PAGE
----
Tokyo is one of the most vibrant and livable cities on the planet, a megacity that somehow remains intimate and adaptive. Compared to Western metropolises like New York or Paris, however, few outsiders understand Tokyo’s inner workings.
For cities around the globe mired in crisis and seeking new models for the future, Tokyo’s success at balancing between massive growth and local communal life poses a challenge: can we design other cities to emulate its best qualities?
Emergent Tokyo answers this question in the affirmative by delving into Tokyo’s most distinctive urban spaces, from iconic neon nightlife to tranquil neighborhood backstreets. Tokyo at its best offers a new vision for a human-scale urban ecosystem, where ordinary residents can shape their own environment in ways large and small, and communities take on a life of their own beyond government master planning and corporate profit-seeking. As Tokyoites ourselves, we uncover how five key features of Tokyo’s cityscape—yokochō alleyways, multi-tenant zakkyo buildings, undertrack infills, flowing ankyo streets, and dense low-rise neighborhoods—enable this ‘emergent’ urbanism, allowing the city to organize itself from the bottom up.
This book demystifies Tokyo’s emergent urbanism for an international audience, explaining its origins, its place in today’s Tokyo, and its role in the Tokyo of tomorrow. Visitors to Japan, architects, and urban policy practitioners alike will come away with a fresh understanding of the world’s premier megacity—and a practical guide for how to bring Tokyo-style intimacy, adaptability, and spontaneity to other cities around the world.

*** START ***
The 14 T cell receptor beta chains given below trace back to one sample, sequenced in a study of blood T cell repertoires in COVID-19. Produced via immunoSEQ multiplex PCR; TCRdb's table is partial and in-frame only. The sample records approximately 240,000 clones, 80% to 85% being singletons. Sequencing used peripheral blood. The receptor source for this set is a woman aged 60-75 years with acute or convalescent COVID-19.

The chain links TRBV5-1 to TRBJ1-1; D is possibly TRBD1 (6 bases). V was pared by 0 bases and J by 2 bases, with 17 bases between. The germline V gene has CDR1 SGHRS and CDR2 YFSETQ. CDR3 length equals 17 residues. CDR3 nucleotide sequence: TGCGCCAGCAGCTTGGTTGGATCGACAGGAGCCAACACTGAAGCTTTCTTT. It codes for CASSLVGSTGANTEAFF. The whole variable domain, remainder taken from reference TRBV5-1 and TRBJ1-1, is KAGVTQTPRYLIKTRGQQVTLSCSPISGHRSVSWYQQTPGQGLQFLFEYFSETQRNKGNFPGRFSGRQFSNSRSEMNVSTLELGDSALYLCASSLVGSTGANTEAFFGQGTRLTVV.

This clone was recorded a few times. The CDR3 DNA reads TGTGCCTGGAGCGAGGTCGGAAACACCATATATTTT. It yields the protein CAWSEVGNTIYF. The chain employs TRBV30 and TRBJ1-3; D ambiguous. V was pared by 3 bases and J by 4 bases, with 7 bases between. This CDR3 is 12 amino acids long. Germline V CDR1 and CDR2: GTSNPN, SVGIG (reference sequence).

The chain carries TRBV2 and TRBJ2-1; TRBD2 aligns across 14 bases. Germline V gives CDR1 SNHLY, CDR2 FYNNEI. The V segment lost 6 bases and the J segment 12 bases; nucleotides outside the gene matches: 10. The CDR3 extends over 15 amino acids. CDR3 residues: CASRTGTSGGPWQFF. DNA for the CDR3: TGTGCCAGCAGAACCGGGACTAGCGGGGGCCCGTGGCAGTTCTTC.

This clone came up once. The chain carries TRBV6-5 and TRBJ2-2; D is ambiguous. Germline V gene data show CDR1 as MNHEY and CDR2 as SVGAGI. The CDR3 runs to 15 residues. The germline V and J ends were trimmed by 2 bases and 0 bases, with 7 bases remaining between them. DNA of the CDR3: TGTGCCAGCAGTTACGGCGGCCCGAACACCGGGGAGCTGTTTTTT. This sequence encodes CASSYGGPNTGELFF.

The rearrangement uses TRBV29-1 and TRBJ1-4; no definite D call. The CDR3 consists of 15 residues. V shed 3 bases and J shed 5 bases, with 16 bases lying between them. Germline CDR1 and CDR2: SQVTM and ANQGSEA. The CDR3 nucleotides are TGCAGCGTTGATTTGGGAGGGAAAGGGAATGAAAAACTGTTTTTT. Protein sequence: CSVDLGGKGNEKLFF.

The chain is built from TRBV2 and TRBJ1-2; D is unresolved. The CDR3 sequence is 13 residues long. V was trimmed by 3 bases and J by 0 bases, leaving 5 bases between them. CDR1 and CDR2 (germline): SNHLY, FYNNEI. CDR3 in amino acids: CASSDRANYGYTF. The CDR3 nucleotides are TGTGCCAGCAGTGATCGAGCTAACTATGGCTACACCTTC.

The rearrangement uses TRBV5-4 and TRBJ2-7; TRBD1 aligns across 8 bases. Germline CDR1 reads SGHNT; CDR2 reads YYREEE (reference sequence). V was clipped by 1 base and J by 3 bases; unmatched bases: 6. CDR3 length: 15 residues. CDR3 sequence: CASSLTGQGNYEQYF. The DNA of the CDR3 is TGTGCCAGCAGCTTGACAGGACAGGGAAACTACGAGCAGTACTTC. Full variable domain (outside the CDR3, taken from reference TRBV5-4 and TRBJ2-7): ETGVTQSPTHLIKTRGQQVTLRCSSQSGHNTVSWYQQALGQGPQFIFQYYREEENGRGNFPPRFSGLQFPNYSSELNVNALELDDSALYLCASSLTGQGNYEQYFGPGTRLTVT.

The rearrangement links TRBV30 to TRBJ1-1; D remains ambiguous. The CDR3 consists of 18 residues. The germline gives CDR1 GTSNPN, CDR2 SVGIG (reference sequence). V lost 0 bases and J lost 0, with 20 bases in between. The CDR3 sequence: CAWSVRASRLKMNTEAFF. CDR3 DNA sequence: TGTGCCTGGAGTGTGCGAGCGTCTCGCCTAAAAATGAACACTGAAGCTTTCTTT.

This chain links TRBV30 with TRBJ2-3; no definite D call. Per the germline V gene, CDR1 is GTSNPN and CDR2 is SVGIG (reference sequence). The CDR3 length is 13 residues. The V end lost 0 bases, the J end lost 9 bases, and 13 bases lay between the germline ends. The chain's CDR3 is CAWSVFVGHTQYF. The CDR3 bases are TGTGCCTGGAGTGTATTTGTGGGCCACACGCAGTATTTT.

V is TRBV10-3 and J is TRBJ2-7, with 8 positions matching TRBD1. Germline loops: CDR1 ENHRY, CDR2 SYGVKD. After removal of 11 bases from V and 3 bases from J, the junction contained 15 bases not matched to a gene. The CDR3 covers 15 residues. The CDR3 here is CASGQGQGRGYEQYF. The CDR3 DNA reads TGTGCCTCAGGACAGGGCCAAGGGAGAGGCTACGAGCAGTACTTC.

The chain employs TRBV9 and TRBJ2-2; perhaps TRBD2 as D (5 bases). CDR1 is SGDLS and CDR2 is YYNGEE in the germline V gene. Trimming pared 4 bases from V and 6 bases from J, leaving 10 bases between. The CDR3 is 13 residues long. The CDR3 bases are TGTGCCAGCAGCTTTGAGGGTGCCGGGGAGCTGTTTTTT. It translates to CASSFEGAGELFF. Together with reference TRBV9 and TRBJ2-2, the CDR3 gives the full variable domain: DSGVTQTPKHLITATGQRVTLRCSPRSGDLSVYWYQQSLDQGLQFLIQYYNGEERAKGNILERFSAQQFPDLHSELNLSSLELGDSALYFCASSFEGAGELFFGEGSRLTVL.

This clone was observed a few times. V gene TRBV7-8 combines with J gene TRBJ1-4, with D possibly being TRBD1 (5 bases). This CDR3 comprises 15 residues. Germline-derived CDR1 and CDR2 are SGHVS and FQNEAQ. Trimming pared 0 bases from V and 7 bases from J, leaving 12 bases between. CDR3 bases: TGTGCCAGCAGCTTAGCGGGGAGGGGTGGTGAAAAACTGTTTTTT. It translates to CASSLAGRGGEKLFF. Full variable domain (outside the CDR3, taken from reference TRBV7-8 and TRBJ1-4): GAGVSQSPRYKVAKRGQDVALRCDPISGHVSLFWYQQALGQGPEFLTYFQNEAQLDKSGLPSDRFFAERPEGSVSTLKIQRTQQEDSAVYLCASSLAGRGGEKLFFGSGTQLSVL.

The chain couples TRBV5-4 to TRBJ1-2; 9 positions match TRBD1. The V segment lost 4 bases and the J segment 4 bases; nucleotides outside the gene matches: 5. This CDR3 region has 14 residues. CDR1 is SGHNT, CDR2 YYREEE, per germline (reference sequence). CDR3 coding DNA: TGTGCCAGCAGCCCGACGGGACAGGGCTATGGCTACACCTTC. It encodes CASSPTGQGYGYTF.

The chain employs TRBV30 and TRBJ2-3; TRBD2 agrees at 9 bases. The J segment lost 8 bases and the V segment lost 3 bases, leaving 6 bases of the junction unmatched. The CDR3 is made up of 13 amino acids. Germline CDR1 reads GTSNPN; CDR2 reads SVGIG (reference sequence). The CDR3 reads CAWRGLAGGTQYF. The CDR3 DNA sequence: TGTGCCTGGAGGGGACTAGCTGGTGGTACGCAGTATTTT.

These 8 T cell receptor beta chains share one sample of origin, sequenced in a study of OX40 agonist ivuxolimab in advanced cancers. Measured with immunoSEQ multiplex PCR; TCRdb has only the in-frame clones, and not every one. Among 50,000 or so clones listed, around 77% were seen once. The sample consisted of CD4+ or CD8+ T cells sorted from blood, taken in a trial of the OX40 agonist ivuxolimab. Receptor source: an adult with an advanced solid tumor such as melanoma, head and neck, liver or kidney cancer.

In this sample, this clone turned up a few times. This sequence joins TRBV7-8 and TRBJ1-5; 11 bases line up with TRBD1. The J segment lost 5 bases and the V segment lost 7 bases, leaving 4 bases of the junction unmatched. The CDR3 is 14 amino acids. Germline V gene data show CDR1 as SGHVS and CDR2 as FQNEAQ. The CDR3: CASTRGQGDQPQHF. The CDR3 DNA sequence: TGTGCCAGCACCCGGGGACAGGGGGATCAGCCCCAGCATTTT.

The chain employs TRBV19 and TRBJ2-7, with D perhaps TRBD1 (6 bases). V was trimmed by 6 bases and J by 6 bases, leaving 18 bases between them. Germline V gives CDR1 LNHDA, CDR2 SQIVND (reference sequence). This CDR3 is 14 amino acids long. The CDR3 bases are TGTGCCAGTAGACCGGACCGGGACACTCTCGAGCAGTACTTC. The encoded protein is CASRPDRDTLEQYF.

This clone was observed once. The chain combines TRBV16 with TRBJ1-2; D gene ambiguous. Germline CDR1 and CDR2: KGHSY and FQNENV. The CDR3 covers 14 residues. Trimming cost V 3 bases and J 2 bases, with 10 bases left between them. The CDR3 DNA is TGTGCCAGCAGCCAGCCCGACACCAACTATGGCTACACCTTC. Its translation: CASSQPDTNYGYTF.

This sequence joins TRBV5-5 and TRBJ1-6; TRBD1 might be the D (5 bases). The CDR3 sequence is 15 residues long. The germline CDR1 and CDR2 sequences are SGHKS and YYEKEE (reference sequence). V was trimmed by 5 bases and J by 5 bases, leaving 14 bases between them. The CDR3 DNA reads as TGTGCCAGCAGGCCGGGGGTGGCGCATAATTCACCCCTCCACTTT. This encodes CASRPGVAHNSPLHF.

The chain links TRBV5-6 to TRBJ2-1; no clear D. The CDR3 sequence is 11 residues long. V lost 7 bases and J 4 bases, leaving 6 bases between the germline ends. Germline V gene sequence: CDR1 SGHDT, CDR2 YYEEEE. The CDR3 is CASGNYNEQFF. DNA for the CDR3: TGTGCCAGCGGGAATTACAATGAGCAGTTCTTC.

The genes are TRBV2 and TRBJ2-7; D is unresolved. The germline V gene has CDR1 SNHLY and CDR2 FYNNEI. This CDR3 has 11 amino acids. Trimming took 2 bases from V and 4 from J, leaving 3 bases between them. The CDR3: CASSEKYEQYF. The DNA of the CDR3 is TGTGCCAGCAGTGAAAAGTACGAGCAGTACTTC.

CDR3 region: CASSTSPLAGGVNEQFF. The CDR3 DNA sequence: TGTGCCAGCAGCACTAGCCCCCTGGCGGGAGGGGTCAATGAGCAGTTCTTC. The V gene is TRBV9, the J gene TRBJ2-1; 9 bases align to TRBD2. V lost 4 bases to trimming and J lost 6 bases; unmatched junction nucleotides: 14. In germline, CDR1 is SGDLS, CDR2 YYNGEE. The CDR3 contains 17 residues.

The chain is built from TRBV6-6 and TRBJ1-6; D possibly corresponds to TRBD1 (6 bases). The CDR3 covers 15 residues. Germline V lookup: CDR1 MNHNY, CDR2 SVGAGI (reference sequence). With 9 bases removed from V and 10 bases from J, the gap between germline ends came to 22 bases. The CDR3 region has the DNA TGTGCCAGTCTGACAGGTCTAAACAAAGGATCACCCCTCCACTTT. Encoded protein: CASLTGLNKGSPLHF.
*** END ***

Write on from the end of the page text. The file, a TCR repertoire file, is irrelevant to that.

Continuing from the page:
About the Authors
Jorge Almazán is a Spanish architect based in Tokyo and an associate professor at Keio University. His office, Jorge Almazán Architects, is committed to environmentally responsible and socially inclusive projects spanning from interiors and architecture to urban and community design.
Joe McReynolds is an urban studies scholar affiliated with Keio University, where he studies Tokyo’s approach to urban development and how public policy shapes its urban fabric and communities, particularly Tokyo’s myriad subcultures.
Studiolab is a research and design unit led by Jorge Almazán at Keio University. Engaging students, researchers, and external collaborators, Studiolab combines rigorous academic research in the form of thesis and journal papers with real urban interventions and architectural projects.